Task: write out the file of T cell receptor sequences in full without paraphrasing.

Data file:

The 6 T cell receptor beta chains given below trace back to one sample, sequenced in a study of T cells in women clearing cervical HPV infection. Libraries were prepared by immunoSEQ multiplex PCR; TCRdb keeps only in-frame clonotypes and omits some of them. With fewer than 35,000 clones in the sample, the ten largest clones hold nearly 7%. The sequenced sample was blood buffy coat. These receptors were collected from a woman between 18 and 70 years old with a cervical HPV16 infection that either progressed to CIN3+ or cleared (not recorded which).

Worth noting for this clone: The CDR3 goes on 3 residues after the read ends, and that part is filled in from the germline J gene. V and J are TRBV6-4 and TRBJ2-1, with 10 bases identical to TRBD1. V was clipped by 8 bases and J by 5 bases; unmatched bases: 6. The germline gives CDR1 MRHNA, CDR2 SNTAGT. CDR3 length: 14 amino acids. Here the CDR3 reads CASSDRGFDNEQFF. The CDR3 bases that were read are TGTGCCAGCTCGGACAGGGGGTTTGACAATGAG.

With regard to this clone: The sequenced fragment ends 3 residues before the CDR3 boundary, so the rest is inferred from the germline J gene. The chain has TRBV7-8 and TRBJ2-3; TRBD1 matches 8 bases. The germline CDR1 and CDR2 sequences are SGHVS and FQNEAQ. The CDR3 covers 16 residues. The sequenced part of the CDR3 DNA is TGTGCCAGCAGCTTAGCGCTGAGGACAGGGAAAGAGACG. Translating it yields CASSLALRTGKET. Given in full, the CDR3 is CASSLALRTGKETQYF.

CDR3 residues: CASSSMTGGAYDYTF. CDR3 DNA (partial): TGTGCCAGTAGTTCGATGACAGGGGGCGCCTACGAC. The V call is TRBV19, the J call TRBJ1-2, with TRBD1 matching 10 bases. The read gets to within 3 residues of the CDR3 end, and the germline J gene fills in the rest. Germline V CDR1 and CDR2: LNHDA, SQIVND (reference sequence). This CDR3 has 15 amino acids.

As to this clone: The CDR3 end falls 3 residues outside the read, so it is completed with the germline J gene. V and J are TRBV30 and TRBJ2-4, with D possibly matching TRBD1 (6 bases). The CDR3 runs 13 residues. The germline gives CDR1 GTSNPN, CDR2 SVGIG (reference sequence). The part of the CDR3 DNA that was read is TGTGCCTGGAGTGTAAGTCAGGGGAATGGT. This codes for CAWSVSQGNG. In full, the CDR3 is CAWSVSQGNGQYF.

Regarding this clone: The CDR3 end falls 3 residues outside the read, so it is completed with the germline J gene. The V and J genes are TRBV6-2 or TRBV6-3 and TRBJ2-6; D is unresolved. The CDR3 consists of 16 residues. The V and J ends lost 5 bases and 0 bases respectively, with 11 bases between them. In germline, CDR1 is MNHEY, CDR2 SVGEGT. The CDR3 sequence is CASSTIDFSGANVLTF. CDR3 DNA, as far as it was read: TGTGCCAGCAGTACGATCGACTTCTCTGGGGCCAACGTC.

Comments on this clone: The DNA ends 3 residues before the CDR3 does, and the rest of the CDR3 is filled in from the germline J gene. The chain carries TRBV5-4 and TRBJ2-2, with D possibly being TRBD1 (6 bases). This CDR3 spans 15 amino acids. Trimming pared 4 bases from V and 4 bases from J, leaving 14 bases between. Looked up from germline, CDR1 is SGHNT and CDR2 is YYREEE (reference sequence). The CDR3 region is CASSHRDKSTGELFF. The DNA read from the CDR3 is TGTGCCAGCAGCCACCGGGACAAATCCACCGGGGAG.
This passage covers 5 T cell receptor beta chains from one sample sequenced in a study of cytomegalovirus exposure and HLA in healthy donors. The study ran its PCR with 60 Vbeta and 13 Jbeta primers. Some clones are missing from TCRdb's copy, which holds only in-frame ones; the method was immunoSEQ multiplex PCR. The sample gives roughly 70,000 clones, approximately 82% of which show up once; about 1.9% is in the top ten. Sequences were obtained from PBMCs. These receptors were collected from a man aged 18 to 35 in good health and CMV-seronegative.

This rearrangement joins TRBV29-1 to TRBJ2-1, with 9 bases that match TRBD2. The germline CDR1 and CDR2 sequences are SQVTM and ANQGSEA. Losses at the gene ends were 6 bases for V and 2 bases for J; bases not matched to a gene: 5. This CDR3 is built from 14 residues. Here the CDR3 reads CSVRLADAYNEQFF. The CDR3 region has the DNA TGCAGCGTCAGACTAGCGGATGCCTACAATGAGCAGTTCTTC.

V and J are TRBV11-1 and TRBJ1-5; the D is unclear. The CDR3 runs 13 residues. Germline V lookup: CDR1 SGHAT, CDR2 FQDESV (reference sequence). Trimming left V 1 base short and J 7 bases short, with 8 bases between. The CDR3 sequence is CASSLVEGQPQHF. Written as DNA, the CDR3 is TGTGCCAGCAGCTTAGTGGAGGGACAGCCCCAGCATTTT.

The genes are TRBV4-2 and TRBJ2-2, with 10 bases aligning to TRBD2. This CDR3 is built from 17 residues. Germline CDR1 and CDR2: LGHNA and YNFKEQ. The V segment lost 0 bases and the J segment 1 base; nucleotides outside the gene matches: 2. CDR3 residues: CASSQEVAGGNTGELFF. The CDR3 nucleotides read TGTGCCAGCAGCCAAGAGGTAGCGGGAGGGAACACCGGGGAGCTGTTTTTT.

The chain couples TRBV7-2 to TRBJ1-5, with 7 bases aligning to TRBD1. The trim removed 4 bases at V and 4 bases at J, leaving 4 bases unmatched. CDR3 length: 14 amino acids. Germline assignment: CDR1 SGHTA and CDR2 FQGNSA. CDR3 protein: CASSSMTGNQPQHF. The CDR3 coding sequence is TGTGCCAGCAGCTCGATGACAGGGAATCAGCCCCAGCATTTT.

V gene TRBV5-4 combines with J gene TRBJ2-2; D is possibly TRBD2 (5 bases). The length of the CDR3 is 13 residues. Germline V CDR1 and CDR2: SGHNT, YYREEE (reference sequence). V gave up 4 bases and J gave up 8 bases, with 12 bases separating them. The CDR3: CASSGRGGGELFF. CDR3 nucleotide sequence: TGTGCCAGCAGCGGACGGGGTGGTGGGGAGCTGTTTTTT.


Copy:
The 6 T cell receptor beta chains given below trace back to one sample, sequenced in a study of T cells in women clearing cervical HPV infection. Libraries were prepared by immunoSEQ multiplex PCR; TCRdb keeps only in-frame clonotypes and omits some of them. With fewer than 35,000 clones in the sample, the ten largest clones hold nearly 7%. The sequenced sample was blood buffy coat. These receptors were collected from a woman between 18 and 70 years old with a cervical HPV16 infection that either progressed to CIN3+ or cleared (not recorded which).

Worth noting for this clone: The CDR3 goes on 3 residues after the read ends, and that part is filled in from the germline J gene. V and J are TRBV6-4 and TRBJ2-1, with 10 bases identical to TRBD1. V was clipped by 8 bases and J by 5 bases; unmatched bases: 6. The germline gives CDR1 MRHNA, CDR2 SNTAGT. CDR3 length: 14 amino acids. Here the CDR3 reads CASSDRGFDNEQFF. The CDR3 bases that were read are TGTGCCAGCTCGGACAGGGGGTTTGACAATGAG.

With regard to this clone: The sequenced fragment ends 3 residues before the CDR3 boundary, so the rest is inferred from the germline J gene. The chain has TRBV7-8 and TRBJ2-3; TRBD1 matches 8 bases. The germline CDR1 and CDR2 sequences are SGHVS and FQNEAQ. The CDR3 covers 16 residues. The sequenced part of the CDR3 DNA is TGTGCCAGCAGCTTAGCGCTGAGGACAGGGAAAGAGACG. Translating it yields CASSLALRTGKET. Given in full, the CDR3 is CASSLALRTGKETQYF.

CDR3 residues: CASSSMTGGAYDYTF. CDR3 DNA (partial): TGTGCCAGTAGTTCGATGACAGGGGGCGCCTACGAC. The V call is TRBV19, the J call TRBJ1-2, with TRBD1 matching 10 bases. The read gets to within 3 residues of the CDR3 end, and the germline J gene fills in the rest. Germline V CDR1 and CDR2: LNHDA, SQIVND (reference sequence). This CDR3 has 15 amino acids.

As to this clone: The CDR3 end falls 3 residues outside the read, so it is completed with the germline J gene. V and J are TRBV30 and TRBJ2-4, with D possibly matching TRBD1 (6 bases). The CDR3 runs 13 residues. The germline gives CDR1 GTSNPN, CDR2 SVGIG (reference sequence). The part of the CDR3 DNA that was read is TGTGCCTGGAGTGTAAGTCAGGGGAATGGT. This codes for CAWSVSQGNG. In full, the CDR3 is CAWSVSQGNGQYF.

Regarding this clone: The CDR3 end falls 3 residues outside the read, so it is completed with the germline J gene. The V and J genes are TRBV6-2 or TRBV6-3 and TRBJ2-6; D is unresolved. The CDR3 consists of 16 residues. The V and J ends lost 5 bases and 0 bases respectively, with 11 bases between them. In germline, CDR1 is MNHEY, CDR2 SVGEGT. The CDR3 sequence is CASSTIDFSGANVLTF. CDR3 DNA, as far as it was read: TGTGCCAGCAGTACGATCGACTTCTCTGGGGCCAACGTC.

Comments on this clone: The DNA ends 3 residues before the CDR3 does, and the rest of the CDR3 is filled in from the germline J gene. The chain carries TRBV5-4 and TRBJ2-2, with D possibly being TRBD1 (6 bases). This CDR3 spans 15 amino acids. Trimming pared 4 bases from V and 4 bases from J, leaving 14 bases between. Looked up from germline, CDR1 is SGHNT and CDR2 is YYREEE (reference sequence). The CDR3 region is CASSHRDKSTGELFF. The DNA read from the CDR3 is TGTGCCAGCAGCCACCGGGACAAATCCACCGGGGAG.
This passage covers 5 T cell receptor beta chains from one sample sequenced in a study of cytomegalovirus exposure and HLA in healthy donors. The study ran its PCR with 60 Vbeta and 13 Jbeta primers. Some clones are missing from TCRdb's copy, which holds only in-frame ones; the method was immunoSEQ multiplex PCR. The sample gives roughly 70,000 clones, approximately 82% of which show up once; about 1.9% is in the top ten. Sequences were obtained from PBMCs. These receptors were collected from a man aged 18 to 35 in good health and CMV-seronegative.

This rearrangement joins TRBV29-1 to TRBJ2-1, with 9 bases that match TRBD2. The germline CDR1 and CDR2 sequences are SQVTM and ANQGSEA. Losses at the gene ends were 6 bases for V and 2 bases for J; bases not matched to a gene: 5. This CDR3 is built from 14 residues. Here the CDR3 reads CSVRLADAYNEQFF. The CDR3 region has the DNA TGCAGCGTCAGACTAGCGGATGCCTACAATGAGCAGTTCTTC.

V and J are TRBV11-1 and TRBJ1-5; the D is unclear. The CDR3 runs 13 residues. Germline V lookup: CDR1 SGHAT, CDR2 FQDESV (reference sequence). Trimming left V 1 base short and J 7 bases short, with 8 bases between. The CDR3 sequence is CASSLVEGQPQHF. Written as DNA, the CDR3 is TGTGCCAGCAGCTTAGTGGAGGGACAGCCCCAGCATTTT.

The genes are TRBV4-2 and TRBJ2-2, with 10 bases aligning to TRBD2. This CDR3 is built from 17 residues. Germline CDR1 and CDR2: LGHNA and YNFKEQ. The V segment lost 0 bases and the J segment 1 base; nucleotides outside the gene matches: 2. CDR3 residues: CASSQEVAGGNTGELFF. The CDR3 nucleotides read TGTGCCAGCAGCCAAGAGGTAGCGGGAGGGAACACCGGGGAGCTGTTTTTT.

The chain couples TRBV7-2 to TRBJ1-5, with 7 bases aligning to TRBD1. The trim removed 4 bases at V and 4 bases at J, leaving 4 bases unmatched. CDR3 length: 14 amino acids. Germline assignment: CDR1 SGHTA and CDR2 FQGNSA. CDR3 protein: CASSSMTGNQPQHF. The CDR3 coding sequence is TGTGCCAGCAGCTCGATGACAGGGAATCAGCCCCAGCATTTT.

V gene TRBV5-4 combines with J gene TRBJ2-2; D is possibly TRBD2 (5 bases). The length of the CDR3 is 13 residues. Germline V CDR1 and CDR2: SGHNT, YYREEE (reference sequence). V gave up 4 bases and J gave up 8 bases, with 12 bases separating them. The CDR3: CASSGRGGGELFF. CDR3 nucleotide sequence: TGTGCCAGCAGCGGACGGGGTGGTGGGGAGCTGTTTTTT.